Native American Indian Research
Kathie M.  Donahue
P.O. Box 336
Odessa WA
USA 99159
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Native American Indian Research    Kathie M. Donahue

Genealogy help from an experienced researcher in Native American Indian family lines.


1. Gather information from personal knowledge, family and family records and record it on standard genealogical forms or on a genealogical computer program. Be sure to record all current information as well as that which is most ancient in your family.

2. Conduct a comprehensive search of all previous research to see if others are working on your family too. Repositories for previous research include the following special site:

The Family History Library in Salt Lake City, UT, has many genealogies on file which you can read on microfilm at your local Family History Center (FHC) of the Church of Jesus Christ of Latter Day Saints. To find the film numbers go to

Click on Search for Ancestors; click on Family History Library Catalog (FHLC); click on Surname Search; input the surname (last name) of the family for which you are looking. If any of the materials looks interesting to you, see if it has a microform number.

Almost all microform can be ordered into your local FHC for under $4.00 for a four week loan. Film usually arrives within two weeks. The FHC is the cheapest, quickest way to see original records. On the site, you can purchase a CD of the FHLC (includes the entire Salt Lake collection!) for just $5. I prefer searching the CD as it has much more flexibility than the online version of the catalog..

To locate the Family History Center closest to you, look for the link on the main page which reads something like: "Find a Family History Center near you...."

3. Leave queries on as many online sites as possible. Be willing to share generously.
4. Analyze your finds; check all sources; GENEALOGY without proof is
5. If your family has several generations in the U.S. consult the U.S. Census and research it as completely as possible.
6. Check pertinent county records for useful indexes.
7. Record all new material with sources for every entry.
8. Repeat this process for each new family found.


-How to Write a Proper Genealogical Query-

You will be consulting people who are experts in their fields and very busy. An incomplete or improperly written query will probably garner a "sorry, no information" answer from most other experts. However, I am dedicated to teaching genealogy as well as answering questions in my area of interest, so, do, please, keep a copy of this instruction and consult it when you make your next request for information.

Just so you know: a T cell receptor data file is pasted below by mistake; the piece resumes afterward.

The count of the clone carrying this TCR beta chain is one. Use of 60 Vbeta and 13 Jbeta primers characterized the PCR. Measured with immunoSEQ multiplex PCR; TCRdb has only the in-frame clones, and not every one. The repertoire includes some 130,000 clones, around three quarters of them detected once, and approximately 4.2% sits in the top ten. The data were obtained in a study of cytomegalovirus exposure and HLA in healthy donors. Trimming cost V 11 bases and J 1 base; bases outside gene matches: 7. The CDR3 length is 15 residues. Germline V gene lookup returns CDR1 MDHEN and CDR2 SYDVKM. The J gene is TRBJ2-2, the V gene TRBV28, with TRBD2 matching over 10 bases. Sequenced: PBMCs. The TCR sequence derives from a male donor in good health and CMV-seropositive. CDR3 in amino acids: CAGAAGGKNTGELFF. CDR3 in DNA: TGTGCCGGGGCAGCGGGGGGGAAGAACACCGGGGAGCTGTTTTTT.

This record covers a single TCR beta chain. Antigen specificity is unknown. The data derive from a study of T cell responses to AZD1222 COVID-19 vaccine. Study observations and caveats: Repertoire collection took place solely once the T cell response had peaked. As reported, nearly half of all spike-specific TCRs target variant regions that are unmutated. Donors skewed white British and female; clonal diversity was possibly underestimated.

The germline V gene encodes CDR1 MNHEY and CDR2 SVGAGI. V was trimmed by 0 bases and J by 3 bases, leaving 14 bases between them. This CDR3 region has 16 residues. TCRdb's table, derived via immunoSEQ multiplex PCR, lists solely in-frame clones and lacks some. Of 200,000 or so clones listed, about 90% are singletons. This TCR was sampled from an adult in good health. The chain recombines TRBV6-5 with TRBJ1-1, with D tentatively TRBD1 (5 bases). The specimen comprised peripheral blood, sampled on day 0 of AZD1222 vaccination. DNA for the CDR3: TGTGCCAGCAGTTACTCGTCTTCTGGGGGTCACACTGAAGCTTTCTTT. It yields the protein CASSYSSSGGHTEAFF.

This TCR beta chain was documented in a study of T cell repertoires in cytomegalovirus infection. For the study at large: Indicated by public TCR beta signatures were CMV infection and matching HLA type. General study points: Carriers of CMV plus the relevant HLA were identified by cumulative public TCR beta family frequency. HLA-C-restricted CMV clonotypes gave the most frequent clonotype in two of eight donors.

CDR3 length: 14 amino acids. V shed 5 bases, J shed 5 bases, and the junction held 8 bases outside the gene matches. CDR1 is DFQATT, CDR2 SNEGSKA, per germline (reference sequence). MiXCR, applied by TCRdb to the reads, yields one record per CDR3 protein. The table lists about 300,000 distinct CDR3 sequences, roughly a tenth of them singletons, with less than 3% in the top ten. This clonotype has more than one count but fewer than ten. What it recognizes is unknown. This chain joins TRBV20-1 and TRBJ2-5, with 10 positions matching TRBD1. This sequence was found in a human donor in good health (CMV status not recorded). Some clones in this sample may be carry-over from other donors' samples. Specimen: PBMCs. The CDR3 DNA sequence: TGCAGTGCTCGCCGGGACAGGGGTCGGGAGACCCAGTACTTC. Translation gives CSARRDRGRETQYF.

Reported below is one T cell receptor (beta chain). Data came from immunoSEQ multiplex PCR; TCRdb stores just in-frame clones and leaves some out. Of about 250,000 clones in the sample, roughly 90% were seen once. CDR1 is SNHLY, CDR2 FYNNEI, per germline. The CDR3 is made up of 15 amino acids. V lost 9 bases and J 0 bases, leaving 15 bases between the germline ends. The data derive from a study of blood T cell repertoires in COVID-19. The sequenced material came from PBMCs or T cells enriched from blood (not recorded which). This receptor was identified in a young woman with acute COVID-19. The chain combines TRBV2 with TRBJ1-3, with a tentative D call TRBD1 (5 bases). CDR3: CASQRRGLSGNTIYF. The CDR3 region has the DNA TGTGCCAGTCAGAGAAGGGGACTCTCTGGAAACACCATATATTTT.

In writing your query, answer the following questions, so far as you are able. If the information you have is uncertain, follow it with a question mark (?). If you have no information, place a blank area in the query ( _______ ). Abbreviate birth (b), marriage (m) and death (d). If you have to list more than one marriage write them (m1), (m2), etc.

-Questions to Answer-

1. Who is the person you want to find information about (if a female, give her maiden name, or, if none is known, explain)?

2. When and where was this person born (b), where and when did he die (d), where and when did he marry (m)?

3. Who did this person marry? Where did this person marry?

4. Who were the children that resulted from the marriage with their (b, d, m) and what were the names of their spouses (no further information needed for the children's spouses unless there is some pertinent reason to add more)?

5. Who were the parents (b,d,m) of the person on whom you are focusing (question #1)? Where and when did they live and die, etc?

6. Who were the siblings (brothers and sisters) (b,d,m) of the person on whom you are focusing (question #1)? Where and when did they live and die, etc?

7. With what tribe(s) do you think your focus person was associated?

8. Why do you think your focus person was Indian (physical characteristics, family story, Indian name, proximity to tribes, etc.)?

-Preparing and Using Your Query-

Write your query in a word processor (answering ALL of the questions), select and copy it onto your clip board; then go out on the web and look for places to deposit it. As long as you don't use your copy command on anything else, it will remain in memory. All you need to do to insert it is to click on the place where you want it to go, and click on "paste". Simple, huh?

For professional rates, credentials, and a list of services, please email me at

Many thanks,

Kathie Donahue